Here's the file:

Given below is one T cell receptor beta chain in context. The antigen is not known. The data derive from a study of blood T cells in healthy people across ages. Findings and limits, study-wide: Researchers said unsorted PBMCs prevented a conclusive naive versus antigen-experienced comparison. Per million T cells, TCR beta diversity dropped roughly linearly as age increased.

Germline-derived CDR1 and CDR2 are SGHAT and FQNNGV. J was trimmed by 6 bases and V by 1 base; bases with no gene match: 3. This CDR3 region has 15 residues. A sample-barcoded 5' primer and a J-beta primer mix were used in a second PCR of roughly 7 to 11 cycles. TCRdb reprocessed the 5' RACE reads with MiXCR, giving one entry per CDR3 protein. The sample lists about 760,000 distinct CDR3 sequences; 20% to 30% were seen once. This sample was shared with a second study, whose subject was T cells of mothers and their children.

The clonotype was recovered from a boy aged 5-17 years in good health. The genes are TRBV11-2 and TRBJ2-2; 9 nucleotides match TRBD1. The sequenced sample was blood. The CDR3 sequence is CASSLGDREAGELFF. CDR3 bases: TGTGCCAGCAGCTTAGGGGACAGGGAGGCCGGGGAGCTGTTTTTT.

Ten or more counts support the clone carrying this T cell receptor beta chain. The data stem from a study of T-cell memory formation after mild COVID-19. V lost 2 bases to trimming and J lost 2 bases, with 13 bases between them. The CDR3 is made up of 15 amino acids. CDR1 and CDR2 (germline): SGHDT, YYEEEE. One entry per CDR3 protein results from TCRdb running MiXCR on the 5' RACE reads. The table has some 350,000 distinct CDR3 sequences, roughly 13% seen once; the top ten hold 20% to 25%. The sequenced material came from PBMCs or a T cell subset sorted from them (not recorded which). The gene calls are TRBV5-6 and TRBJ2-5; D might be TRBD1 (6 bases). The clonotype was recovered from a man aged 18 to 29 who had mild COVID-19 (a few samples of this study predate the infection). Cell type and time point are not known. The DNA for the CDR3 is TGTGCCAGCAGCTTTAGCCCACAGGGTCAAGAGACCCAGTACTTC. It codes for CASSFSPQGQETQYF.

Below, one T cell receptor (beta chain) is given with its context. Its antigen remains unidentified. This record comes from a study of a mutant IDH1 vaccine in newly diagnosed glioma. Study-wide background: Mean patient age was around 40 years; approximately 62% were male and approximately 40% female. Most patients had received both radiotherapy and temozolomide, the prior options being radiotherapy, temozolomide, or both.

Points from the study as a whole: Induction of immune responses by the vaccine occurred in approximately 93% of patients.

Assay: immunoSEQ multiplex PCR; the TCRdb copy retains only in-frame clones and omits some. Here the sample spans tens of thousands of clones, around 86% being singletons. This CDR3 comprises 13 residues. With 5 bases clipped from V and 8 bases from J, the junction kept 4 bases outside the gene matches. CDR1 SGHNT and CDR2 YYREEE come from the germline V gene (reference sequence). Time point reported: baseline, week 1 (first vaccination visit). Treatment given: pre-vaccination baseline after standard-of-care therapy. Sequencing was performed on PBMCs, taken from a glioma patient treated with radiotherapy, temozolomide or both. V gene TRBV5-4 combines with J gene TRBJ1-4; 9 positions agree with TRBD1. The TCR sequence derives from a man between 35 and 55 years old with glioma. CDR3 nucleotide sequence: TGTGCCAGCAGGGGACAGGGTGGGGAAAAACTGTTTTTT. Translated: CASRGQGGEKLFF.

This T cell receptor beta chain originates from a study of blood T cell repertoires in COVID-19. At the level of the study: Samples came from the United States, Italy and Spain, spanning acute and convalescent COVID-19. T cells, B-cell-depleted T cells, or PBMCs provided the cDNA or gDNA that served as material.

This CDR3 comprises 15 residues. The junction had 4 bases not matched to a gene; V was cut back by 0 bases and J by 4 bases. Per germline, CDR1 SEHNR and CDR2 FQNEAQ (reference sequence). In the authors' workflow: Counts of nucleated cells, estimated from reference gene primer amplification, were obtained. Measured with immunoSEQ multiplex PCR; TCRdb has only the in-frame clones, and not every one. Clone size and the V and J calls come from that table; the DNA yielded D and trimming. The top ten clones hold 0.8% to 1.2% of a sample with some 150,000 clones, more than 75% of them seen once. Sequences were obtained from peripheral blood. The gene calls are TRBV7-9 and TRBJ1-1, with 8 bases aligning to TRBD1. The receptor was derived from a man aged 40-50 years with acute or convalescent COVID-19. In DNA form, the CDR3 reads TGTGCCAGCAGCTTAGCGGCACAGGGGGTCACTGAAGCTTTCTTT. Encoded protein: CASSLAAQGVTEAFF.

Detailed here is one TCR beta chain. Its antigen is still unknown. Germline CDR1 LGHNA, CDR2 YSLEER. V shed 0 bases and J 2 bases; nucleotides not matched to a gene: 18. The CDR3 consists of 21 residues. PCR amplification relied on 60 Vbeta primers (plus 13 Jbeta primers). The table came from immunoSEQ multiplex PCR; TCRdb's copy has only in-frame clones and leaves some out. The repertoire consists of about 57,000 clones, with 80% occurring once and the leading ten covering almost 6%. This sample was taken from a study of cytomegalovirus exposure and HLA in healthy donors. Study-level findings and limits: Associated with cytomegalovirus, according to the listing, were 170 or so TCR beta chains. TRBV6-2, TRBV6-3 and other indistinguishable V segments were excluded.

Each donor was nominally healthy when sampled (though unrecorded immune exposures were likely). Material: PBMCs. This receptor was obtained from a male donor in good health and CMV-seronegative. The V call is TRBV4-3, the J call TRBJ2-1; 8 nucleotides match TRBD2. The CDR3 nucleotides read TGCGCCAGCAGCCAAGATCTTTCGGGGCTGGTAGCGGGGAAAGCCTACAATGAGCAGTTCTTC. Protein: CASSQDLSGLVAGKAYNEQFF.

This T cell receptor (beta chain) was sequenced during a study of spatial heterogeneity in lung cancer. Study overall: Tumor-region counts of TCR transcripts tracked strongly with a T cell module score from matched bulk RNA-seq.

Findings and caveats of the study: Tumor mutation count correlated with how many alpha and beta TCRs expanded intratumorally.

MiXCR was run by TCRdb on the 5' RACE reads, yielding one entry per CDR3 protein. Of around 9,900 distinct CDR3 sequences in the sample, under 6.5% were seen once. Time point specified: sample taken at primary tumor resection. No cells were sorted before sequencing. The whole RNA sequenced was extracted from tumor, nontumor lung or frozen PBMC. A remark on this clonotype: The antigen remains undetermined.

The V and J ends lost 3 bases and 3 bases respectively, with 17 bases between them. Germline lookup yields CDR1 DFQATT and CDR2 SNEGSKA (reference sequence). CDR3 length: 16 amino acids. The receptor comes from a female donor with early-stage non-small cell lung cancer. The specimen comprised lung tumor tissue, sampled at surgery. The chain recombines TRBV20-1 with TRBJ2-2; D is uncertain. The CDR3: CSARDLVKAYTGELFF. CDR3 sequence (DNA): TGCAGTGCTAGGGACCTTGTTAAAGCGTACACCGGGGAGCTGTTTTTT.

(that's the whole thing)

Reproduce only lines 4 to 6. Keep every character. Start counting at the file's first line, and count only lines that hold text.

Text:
Ten or more counts support the clone carrying this T cell receptor beta chain. The data stem from a study of T-cell memory formation after mild COVID-19. V lost 2 bases to trimming and J lost 2 bases, with 13 bases between them. The CDR3 is made up of 15 amino acids. CDR1 and CDR2 (germline): SGHDT, YYEEEE. One entry per CDR3 protein results from TCRdb running MiXCR on the 5' RACE reads. The table has some 350,000 distinct CDR3 sequences, roughly 13% seen once; the top ten hold 20% to 25%. The sequenced material came from PBMCs or a T cell subset sorted from them (not recorded which). The gene calls are TRBV5-6 and TRBJ2-5; D might be TRBD1 (6 bases). The clonotype was recovered from a man aged 18 to 29 who had mild COVID-19 (a few samples of this study predate the infection). Cell type and time point are not known. The DNA for the CDR3 is TGTGCCAGCAGCTTTAGCCCACAGGGTCAAGAGACCCAGTACTTC. It codes for CASSFSPQGQETQYF.

Below, one T cell receptor (beta chain) is given with its context. Its antigen remains unidentified. This record comes from a study of a mutant IDH1 vaccine in newly diagnosed glioma. Study-wide background: Mean patient age was around 40 years; approximately 62% were male and approximately 40% female. Most patients had received both radiotherapy and temozolomide, the prior options being radiotherapy, temozolomide, or both.

Points from the study as a whole: Induction of immune responses by the vaccine occurred in approximately 93% of patients.